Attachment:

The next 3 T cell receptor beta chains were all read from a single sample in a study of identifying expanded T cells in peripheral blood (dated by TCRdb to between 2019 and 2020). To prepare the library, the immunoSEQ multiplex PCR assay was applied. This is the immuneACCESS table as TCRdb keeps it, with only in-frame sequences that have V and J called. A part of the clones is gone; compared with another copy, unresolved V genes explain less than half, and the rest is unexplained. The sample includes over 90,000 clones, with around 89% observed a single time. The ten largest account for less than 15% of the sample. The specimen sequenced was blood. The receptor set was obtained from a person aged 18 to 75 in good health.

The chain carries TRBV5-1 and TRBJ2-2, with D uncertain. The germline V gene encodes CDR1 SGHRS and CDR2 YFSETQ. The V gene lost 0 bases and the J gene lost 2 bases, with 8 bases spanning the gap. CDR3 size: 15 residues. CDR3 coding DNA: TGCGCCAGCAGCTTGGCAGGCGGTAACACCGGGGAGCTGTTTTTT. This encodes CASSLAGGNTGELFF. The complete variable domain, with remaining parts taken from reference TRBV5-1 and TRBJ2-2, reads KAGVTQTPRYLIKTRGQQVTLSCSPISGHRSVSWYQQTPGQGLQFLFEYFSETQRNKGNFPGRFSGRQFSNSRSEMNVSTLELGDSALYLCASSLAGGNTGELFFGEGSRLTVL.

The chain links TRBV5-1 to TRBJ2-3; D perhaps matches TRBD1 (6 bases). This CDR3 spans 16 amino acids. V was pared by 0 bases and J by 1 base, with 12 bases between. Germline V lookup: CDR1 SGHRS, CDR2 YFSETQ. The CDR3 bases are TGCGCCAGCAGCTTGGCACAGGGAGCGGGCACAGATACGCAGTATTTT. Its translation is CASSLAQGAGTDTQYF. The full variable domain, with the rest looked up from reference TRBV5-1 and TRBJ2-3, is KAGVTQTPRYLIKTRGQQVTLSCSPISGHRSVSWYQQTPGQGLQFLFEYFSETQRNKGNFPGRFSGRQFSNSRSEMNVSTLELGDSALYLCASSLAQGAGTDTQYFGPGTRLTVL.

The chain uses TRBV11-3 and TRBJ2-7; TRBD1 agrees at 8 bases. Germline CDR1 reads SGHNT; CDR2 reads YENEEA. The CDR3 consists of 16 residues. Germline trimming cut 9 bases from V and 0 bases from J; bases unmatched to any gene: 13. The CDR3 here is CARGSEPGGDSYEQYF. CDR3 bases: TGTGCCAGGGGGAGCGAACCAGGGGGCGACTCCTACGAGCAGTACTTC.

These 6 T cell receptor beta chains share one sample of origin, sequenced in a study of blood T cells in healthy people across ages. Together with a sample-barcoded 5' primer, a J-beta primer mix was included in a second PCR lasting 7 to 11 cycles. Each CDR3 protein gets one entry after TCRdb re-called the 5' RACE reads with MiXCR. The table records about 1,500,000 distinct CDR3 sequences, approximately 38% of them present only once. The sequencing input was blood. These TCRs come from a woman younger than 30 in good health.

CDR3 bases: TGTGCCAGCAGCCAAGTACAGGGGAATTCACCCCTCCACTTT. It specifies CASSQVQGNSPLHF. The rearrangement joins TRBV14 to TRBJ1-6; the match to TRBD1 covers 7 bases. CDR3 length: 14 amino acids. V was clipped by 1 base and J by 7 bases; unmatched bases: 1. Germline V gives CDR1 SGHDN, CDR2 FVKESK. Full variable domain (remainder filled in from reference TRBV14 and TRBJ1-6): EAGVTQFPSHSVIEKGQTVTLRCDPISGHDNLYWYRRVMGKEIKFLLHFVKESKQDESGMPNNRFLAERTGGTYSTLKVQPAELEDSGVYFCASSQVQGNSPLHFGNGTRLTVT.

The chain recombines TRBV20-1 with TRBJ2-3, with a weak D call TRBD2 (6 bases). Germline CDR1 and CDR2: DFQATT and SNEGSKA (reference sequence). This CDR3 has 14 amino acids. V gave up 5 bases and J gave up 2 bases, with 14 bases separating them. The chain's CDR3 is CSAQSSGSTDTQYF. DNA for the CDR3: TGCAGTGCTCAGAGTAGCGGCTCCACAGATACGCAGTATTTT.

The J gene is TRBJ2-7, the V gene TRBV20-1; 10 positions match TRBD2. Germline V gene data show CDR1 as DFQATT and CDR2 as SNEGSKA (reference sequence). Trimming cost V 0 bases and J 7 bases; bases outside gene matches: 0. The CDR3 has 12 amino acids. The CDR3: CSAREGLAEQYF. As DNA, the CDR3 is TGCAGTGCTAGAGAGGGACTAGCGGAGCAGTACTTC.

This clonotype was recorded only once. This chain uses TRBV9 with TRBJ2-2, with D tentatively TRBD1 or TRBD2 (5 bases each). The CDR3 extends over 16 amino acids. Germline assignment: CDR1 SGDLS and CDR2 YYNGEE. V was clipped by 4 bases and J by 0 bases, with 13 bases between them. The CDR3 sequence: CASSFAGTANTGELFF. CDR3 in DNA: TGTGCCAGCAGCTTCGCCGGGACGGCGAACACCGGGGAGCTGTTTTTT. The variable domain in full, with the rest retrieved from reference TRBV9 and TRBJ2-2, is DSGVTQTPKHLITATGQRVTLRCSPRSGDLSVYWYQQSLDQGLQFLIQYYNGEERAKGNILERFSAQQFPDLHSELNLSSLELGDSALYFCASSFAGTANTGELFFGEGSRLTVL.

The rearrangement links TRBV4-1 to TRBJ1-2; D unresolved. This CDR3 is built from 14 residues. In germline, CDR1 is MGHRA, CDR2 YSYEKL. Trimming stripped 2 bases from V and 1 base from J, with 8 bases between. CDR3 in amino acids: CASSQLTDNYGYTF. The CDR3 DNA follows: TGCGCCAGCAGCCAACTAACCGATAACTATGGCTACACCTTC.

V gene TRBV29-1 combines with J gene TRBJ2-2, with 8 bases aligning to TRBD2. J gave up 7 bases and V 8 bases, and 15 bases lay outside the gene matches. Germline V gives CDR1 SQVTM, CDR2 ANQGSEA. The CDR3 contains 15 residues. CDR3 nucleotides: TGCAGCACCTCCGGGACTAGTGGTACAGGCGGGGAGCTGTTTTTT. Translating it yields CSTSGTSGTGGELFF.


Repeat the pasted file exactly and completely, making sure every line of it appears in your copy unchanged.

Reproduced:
The next 3 T cell receptor beta chains were all read from a single sample in a study of identifying expanded T cells in peripheral blood (dated by TCRdb to between 2019 and 2020). To prepare the library, the immunoSEQ multiplex PCR assay was applied. This is the immuneACCESS table as TCRdb keeps it, with only in-frame sequences that have V and J called. A part of the clones is gone; compared with another copy, unresolved V genes explain less than half, and the rest is unexplained. The sample includes over 90,000 clones, with around 89% observed a single time. The ten largest account for less than 15% of the sample. The specimen sequenced was blood. The receptor set was obtained from a person aged 18 to 75 in good health.

The chain carries TRBV5-1 and TRBJ2-2, with D uncertain. The germline V gene encodes CDR1 SGHRS and CDR2 YFSETQ. The V gene lost 0 bases and the J gene lost 2 bases, with 8 bases spanning the gap. CDR3 size: 15 residues. CDR3 coding DNA: TGCGCCAGCAGCTTGGCAGGCGGTAACACCGGGGAGCTGTTTTTT. This encodes CASSLAGGNTGELFF. The complete variable domain, with remaining parts taken from reference TRBV5-1 and TRBJ2-2, reads KAGVTQTPRYLIKTRGQQVTLSCSPISGHRSVSWYQQTPGQGLQFLFEYFSETQRNKGNFPGRFSGRQFSNSRSEMNVSTLELGDSALYLCASSLAGGNTGELFFGEGSRLTVL.

The chain links TRBV5-1 to TRBJ2-3; D perhaps matches TRBD1 (6 bases). This CDR3 spans 16 amino acids. V was pared by 0 bases and J by 1 base, with 12 bases between. Germline V lookup: CDR1 SGHRS, CDR2 YFSETQ. The CDR3 bases are TGCGCCAGCAGCTTGGCACAGGGAGCGGGCACAGATACGCAGTATTTT. Its translation is CASSLAQGAGTDTQYF. The full variable domain, with the rest looked up from reference TRBV5-1 and TRBJ2-3, is KAGVTQTPRYLIKTRGQQVTLSCSPISGHRSVSWYQQTPGQGLQFLFEYFSETQRNKGNFPGRFSGRQFSNSRSEMNVSTLELGDSALYLCASSLAQGAGTDTQYFGPGTRLTVL.

The chain uses TRBV11-3 and TRBJ2-7; TRBD1 agrees at 8 bases. Germline CDR1 reads SGHNT; CDR2 reads YENEEA. The CDR3 consists of 16 residues. Germline trimming cut 9 bases from V and 0 bases from J; bases unmatched to any gene: 13. The CDR3 here is CARGSEPGGDSYEQYF. CDR3 bases: TGTGCCAGGGGGAGCGAACCAGGGGGCGACTCCTACGAGCAGTACTTC.

These 6 T cell receptor beta chains share one sample of origin, sequenced in a study of blood T cells in healthy people across ages. Together with a sample-barcoded 5' primer, a J-beta primer mix was included in a second PCR lasting 7 to 11 cycles. Each CDR3 protein gets one entry after TCRdb re-called the 5' RACE reads with MiXCR. The table records about 1,500,000 distinct CDR3 sequences, approximately 38% of them present only once. The sequencing input was blood. These TCRs come from a woman younger than 30 in good health.

CDR3 bases: TGTGCCAGCAGCCAAGTACAGGGGAATTCACCCCTCCACTTT. It specifies CASSQVQGNSPLHF. The rearrangement joins TRBV14 to TRBJ1-6; the match to TRBD1 covers 7 bases. CDR3 length: 14 amino acids. V was clipped by 1 base and J by 7 bases; unmatched bases: 1. Germline V gives CDR1 SGHDN, CDR2 FVKESK. Full variable domain (remainder filled in from reference TRBV14 and TRBJ1-6): EAGVTQFPSHSVIEKGQTVTLRCDPISGHDNLYWYRRVMGKEIKFLLHFVKESKQDESGMPNNRFLAERTGGTYSTLKVQPAELEDSGVYFCASSQVQGNSPLHFGNGTRLTVT.

The chain recombines TRBV20-1 with TRBJ2-3, with a weak D call TRBD2 (6 bases). Germline CDR1 and CDR2: DFQATT and SNEGSKA (reference sequence). This CDR3 has 14 amino acids. V gave up 5 bases and J gave up 2 bases, with 14 bases separating them. The chain's CDR3 is CSAQSSGSTDTQYF. DNA for the CDR3: TGCAGTGCTCAGAGTAGCGGCTCCACAGATACGCAGTATTTT.

The J gene is TRBJ2-7, the V gene TRBV20-1; 10 positions match TRBD2. Germline V gene data show CDR1 as DFQATT and CDR2 as SNEGSKA (reference sequence). Trimming cost V 0 bases and J 7 bases; bases outside gene matches: 0. The CDR3 has 12 amino acids. The CDR3: CSAREGLAEQYF. As DNA, the CDR3 is TGCAGTGCTAGAGAGGGACTAGCGGAGCAGTACTTC.

This clonotype was recorded only once. This chain uses TRBV9 with TRBJ2-2, with D tentatively TRBD1 or TRBD2 (5 bases each). The CDR3 extends over 16 amino acids. Germline assignment: CDR1 SGDLS and CDR2 YYNGEE. V was clipped by 4 bases and J by 0 bases, with 13 bases between them. The CDR3 sequence: CASSFAGTANTGELFF. CDR3 in DNA: TGTGCCAGCAGCTTCGCCGGGACGGCGAACACCGGGGAGCTGTTTTTT. The variable domain in full, with the rest retrieved from reference TRBV9 and TRBJ2-2, is DSGVTQTPKHLITATGQRVTLRCSPRSGDLSVYWYQQSLDQGLQFLIQYYNGEERAKGNILERFSAQQFPDLHSELNLSSLELGDSALYFCASSFAGTANTGELFFGEGSRLTVL.

The rearrangement links TRBV4-1 to TRBJ1-2; D unresolved. This CDR3 is built from 14 residues. In germline, CDR1 is MGHRA, CDR2 YSYEKL. Trimming stripped 2 bases from V and 1 base from J, with 8 bases between. CDR3 in amino acids: CASSQLTDNYGYTF. The CDR3 DNA follows: TGCGCCAGCAGCCAACTAACCGATAACTATGGCTACACCTTC.

V gene TRBV29-1 combines with J gene TRBJ2-2, with 8 bases aligning to TRBD2. J gave up 7 bases and V 8 bases, and 15 bases lay outside the gene matches. Germline V gives CDR1 SQVTM, CDR2 ANQGSEA. The CDR3 contains 15 residues. CDR3 nucleotides: TGCAGCACCTCCGGGACTAGTGGTACAGGCGGGGAGCTGTTTTTT. Translating it yields CSTSGTSGTGGELFF.